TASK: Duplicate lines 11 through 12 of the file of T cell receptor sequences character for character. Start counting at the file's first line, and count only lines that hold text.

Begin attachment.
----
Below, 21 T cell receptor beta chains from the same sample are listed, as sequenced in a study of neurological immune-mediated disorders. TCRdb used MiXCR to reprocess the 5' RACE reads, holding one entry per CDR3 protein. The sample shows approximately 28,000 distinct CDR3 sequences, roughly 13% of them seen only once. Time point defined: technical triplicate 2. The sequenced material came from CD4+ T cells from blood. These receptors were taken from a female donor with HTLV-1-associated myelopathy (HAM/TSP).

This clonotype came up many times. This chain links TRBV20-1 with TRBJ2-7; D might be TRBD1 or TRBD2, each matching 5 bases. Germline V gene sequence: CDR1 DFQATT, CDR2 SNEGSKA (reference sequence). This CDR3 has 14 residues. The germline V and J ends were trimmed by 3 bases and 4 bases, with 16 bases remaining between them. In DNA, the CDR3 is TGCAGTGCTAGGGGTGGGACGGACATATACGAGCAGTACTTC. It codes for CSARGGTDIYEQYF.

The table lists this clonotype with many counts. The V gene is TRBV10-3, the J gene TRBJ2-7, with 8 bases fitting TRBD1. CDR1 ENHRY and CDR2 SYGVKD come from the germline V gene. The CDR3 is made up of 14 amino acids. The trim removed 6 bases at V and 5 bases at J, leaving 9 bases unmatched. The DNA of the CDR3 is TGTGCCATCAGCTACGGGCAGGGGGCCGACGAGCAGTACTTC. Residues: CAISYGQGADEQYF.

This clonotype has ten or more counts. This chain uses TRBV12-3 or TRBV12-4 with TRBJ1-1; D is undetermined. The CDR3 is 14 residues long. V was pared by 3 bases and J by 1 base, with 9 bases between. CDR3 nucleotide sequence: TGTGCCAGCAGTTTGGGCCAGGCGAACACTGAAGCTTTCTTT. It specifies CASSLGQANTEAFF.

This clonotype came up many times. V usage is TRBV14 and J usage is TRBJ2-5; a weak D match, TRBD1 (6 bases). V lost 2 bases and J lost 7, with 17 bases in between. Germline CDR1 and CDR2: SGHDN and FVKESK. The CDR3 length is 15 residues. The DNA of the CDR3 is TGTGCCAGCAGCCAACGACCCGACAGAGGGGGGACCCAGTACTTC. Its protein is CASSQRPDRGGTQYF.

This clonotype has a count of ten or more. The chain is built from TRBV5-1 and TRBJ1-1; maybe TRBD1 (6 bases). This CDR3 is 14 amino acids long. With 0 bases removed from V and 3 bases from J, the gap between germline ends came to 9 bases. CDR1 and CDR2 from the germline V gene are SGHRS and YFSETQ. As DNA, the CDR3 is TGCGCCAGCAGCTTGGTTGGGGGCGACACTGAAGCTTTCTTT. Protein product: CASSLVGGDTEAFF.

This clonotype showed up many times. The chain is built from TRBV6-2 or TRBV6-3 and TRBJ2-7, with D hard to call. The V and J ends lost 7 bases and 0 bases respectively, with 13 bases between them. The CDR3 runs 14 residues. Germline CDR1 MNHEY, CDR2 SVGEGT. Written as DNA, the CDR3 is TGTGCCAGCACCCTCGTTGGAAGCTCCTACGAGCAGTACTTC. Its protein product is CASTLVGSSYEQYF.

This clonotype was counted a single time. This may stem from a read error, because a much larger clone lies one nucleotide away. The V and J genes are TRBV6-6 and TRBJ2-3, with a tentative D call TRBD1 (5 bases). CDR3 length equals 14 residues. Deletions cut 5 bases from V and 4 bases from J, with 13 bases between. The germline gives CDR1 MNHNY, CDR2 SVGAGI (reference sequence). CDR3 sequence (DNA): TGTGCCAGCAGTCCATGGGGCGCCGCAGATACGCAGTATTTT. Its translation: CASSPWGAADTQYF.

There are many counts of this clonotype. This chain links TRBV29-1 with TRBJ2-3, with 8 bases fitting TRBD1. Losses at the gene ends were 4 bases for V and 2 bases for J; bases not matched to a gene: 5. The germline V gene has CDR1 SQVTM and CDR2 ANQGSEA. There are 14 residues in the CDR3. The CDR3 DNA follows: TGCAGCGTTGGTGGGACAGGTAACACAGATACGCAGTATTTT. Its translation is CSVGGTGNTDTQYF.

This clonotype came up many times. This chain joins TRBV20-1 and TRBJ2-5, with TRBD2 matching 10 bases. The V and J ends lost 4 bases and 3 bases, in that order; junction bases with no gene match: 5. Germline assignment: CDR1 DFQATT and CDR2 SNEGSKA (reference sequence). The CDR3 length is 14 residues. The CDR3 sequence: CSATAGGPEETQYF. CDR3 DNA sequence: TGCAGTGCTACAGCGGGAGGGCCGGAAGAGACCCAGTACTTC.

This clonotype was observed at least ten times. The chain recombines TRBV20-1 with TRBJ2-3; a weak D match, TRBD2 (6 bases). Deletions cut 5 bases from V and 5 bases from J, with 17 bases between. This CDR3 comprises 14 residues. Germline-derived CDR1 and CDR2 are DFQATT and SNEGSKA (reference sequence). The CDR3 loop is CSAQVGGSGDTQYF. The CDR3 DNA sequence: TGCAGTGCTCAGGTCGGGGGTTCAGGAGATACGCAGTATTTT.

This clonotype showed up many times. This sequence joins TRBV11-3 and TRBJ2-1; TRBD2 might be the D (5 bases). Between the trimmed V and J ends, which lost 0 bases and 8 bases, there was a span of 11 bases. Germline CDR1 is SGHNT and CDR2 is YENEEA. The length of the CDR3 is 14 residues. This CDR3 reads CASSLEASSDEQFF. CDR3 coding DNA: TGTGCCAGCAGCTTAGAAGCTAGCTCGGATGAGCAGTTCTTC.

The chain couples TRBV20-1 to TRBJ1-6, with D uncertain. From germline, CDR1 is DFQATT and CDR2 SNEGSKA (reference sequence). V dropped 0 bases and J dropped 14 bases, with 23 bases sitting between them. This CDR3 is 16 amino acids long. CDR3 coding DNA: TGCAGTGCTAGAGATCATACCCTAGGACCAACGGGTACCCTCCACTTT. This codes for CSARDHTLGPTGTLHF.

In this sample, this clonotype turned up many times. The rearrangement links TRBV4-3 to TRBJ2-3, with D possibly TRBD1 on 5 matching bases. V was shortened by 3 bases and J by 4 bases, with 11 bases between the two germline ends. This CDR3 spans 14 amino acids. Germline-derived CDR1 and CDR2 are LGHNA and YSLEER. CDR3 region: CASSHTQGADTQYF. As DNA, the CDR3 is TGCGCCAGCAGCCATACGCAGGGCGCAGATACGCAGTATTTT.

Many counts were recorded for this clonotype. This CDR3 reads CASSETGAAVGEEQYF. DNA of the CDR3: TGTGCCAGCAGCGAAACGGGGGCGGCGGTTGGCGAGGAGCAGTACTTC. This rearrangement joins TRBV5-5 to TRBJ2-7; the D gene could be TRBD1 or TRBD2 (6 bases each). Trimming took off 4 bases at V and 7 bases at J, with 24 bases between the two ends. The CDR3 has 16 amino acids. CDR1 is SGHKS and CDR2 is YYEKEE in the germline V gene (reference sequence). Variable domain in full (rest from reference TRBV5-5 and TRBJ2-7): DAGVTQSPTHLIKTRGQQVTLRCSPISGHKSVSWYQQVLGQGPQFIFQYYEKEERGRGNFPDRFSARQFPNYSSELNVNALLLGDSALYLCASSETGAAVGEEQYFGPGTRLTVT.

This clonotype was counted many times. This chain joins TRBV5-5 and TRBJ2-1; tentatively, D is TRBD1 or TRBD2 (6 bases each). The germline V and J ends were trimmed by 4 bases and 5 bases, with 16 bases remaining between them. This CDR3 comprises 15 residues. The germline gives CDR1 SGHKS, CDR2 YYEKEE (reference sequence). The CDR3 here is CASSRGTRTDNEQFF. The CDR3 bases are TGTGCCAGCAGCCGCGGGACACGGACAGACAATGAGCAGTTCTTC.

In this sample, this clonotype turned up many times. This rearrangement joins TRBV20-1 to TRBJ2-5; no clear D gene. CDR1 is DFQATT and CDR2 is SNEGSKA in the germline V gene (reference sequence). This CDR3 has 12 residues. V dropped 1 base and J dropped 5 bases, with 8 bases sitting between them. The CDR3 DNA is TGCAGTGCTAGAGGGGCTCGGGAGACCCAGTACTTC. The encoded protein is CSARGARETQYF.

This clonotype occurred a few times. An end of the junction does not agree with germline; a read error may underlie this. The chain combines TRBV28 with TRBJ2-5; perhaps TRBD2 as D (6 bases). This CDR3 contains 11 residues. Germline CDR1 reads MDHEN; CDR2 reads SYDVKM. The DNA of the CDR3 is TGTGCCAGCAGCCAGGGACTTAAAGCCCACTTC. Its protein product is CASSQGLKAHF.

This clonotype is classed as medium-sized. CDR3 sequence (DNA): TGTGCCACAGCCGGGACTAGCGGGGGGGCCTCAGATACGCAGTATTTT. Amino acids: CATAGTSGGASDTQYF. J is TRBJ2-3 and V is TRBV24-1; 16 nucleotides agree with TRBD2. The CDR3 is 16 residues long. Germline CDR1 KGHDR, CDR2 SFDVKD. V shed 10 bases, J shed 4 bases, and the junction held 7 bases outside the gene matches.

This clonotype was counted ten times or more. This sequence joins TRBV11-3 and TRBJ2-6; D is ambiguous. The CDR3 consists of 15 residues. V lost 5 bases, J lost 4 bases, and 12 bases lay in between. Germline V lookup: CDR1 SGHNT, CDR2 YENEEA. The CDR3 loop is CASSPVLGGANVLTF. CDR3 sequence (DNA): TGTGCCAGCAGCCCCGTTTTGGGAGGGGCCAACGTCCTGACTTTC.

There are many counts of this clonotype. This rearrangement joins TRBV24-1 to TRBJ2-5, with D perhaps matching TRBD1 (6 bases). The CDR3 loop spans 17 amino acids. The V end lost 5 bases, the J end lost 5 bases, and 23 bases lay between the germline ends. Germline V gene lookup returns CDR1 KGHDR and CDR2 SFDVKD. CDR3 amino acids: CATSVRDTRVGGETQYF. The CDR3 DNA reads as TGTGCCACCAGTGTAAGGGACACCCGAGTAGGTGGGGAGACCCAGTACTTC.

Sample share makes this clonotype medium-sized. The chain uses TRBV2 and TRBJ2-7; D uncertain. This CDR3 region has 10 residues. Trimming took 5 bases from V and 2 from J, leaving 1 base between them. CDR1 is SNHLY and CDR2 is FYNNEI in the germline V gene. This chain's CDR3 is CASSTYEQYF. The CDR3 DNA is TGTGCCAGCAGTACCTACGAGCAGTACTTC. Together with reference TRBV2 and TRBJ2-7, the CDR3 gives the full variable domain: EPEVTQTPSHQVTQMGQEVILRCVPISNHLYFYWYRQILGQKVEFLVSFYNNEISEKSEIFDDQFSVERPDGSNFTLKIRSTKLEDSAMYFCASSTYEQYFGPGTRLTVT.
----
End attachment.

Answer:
This clonotype was observed at least ten times. The chain recombines TRBV20-1 with TRBJ2-3; a weak D match, TRBD2 (6 bases). Deletions cut 5 bases from V and 5 bases from J, with 17 bases between. This CDR3 comprises 14 residues. Germline-derived CDR1 and CDR2 are DFQATT and SNEGSKA (reference sequence). The CDR3 loop is CSAQVGGSGDTQYF. The CDR3 DNA sequence: TGCAGTGCTCAGGTCGGGGGTTCAGGAGATACGCAGTATTTT.

This clonotype showed up many times. This sequence joins TRBV11-3 and TRBJ2-1; TRBD2 might be the D (5 bases). Between the trimmed V and J ends, which lost 0 bases and 8 bases, there was a span of 11 bases. Germline CDR1 is SGHNT and CDR2 is YENEEA. The length of the CDR3 is 14 residues. This CDR3 reads CASSLEASSDEQFF. CDR3 coding DNA: TGTGCCAGCAGCTTAGAAGCTAGCTCGGATGAGCAGTTCTTC.